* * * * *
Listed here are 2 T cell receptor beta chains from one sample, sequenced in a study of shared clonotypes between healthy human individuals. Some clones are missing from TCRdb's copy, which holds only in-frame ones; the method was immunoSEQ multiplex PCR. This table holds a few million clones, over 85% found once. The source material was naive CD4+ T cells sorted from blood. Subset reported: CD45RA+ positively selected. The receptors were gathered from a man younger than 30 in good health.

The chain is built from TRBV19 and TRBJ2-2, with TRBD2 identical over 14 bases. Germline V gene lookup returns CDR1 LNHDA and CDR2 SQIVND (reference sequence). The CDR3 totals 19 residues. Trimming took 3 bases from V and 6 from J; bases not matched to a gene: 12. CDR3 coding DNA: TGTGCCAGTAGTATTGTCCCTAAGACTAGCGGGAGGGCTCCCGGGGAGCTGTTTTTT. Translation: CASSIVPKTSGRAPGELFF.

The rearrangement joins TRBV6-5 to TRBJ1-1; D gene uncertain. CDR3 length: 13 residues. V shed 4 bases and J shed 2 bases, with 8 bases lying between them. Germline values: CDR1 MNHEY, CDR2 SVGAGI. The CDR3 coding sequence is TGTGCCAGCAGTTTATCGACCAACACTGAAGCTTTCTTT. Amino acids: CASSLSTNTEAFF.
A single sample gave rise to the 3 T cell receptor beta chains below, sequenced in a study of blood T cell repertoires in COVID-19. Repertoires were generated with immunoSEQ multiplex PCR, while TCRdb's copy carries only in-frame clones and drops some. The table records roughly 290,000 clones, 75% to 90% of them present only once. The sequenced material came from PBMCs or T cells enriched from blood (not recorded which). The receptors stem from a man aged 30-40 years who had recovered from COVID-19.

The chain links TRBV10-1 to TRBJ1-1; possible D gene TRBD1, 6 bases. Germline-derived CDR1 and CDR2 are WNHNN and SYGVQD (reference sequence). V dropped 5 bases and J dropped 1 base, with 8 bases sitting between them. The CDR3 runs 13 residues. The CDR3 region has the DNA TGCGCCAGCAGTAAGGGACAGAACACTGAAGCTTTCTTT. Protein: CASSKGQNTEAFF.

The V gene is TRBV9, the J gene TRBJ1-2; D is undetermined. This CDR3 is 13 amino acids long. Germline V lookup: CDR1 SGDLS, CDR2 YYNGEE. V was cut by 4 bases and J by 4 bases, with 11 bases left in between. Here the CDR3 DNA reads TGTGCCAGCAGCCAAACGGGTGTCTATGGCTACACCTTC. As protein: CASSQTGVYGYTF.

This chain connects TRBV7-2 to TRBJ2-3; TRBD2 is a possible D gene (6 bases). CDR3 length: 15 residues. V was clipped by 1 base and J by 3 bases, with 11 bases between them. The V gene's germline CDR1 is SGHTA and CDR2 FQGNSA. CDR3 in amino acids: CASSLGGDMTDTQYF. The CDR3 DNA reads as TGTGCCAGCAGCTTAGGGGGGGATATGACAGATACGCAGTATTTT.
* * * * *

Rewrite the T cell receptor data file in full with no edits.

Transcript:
Listed here are 2 T cell receptor beta chains from one sample, sequenced in a study of shared clonotypes between healthy human individuals. Some clones are missing from TCRdb's copy, which holds only in-frame ones; the method was immunoSEQ multiplex PCR. This table holds a few million clones, over 85% found once. The source material was naive CD4+ T cells sorted from blood. Subset reported: CD45RA+ positively selected. The receptors were gathered from a man younger than 30 in good health.

The chain is built from TRBV19 and TRBJ2-2, with TRBD2 identical over 14 bases. Germline V gene lookup returns CDR1 LNHDA and CDR2 SQIVND (reference sequence). The CDR3 totals 19 residues. Trimming took 3 bases from V and 6 from J; bases not matched to a gene: 12. CDR3 coding DNA: TGTGCCAGTAGTATTGTCCCTAAGACTAGCGGGAGGGCTCCCGGGGAGCTGTTTTTT. Translation: CASSIVPKTSGRAPGELFF.

The rearrangement joins TRBV6-5 to TRBJ1-1; D gene uncertain. CDR3 length: 13 residues. V shed 4 bases and J shed 2 bases, with 8 bases lying between them. Germline values: CDR1 MNHEY, CDR2 SVGAGI. The CDR3 coding sequence is TGTGCCAGCAGTTTATCGACCAACACTGAAGCTTTCTTT. Amino acids: CASSLSTNTEAFF.
A single sample gave rise to the 3 T cell receptor beta chains below, sequenced in a study of blood T cell repertoires in COVID-19. Repertoires were generated with immunoSEQ multiplex PCR, while TCRdb's copy carries only in-frame clones and drops some. The table records roughly 290,000 clones, 75% to 90% of them present only once. The sequenced material came from PBMCs or T cells enriched from blood (not recorded which). The receptors stem from a man aged 30-40 years who had recovered from COVID-19.

The chain links TRBV10-1 to TRBJ1-1; possible D gene TRBD1, 6 bases. Germline-derived CDR1 and CDR2 are WNHNN and SYGVQD (reference sequence). V dropped 5 bases and J dropped 1 base, with 8 bases sitting between them. The CDR3 runs 13 residues. The CDR3 region has the DNA TGCGCCAGCAGTAAGGGACAGAACACTGAAGCTTTCTTT. Protein: CASSKGQNTEAFF.

The V gene is TRBV9, the J gene TRBJ1-2; D is undetermined. This CDR3 is 13 amino acids long. Germline V lookup: CDR1 SGDLS, CDR2 YYNGEE. V was cut by 4 bases and J by 4 bases, with 11 bases left in between. Here the CDR3 DNA reads TGTGCCAGCAGCCAAACGGGTGTCTATGGCTACACCTTC. As protein: CASSQTGVYGYTF.

This chain connects TRBV7-2 to TRBJ2-3; TRBD2 is a possible D gene (6 bases). CDR3 length: 15 residues. V was clipped by 1 base and J by 3 bases, with 11 bases between them. The V gene's germline CDR1 is SGHTA and CDR2 FQGNSA. CDR3 in amino acids: CASSLGGDMTDTQYF. The CDR3 DNA reads as TGTGCCAGCAGCTTAGGGGGGGATATGACAGATACGCAGTATTTT.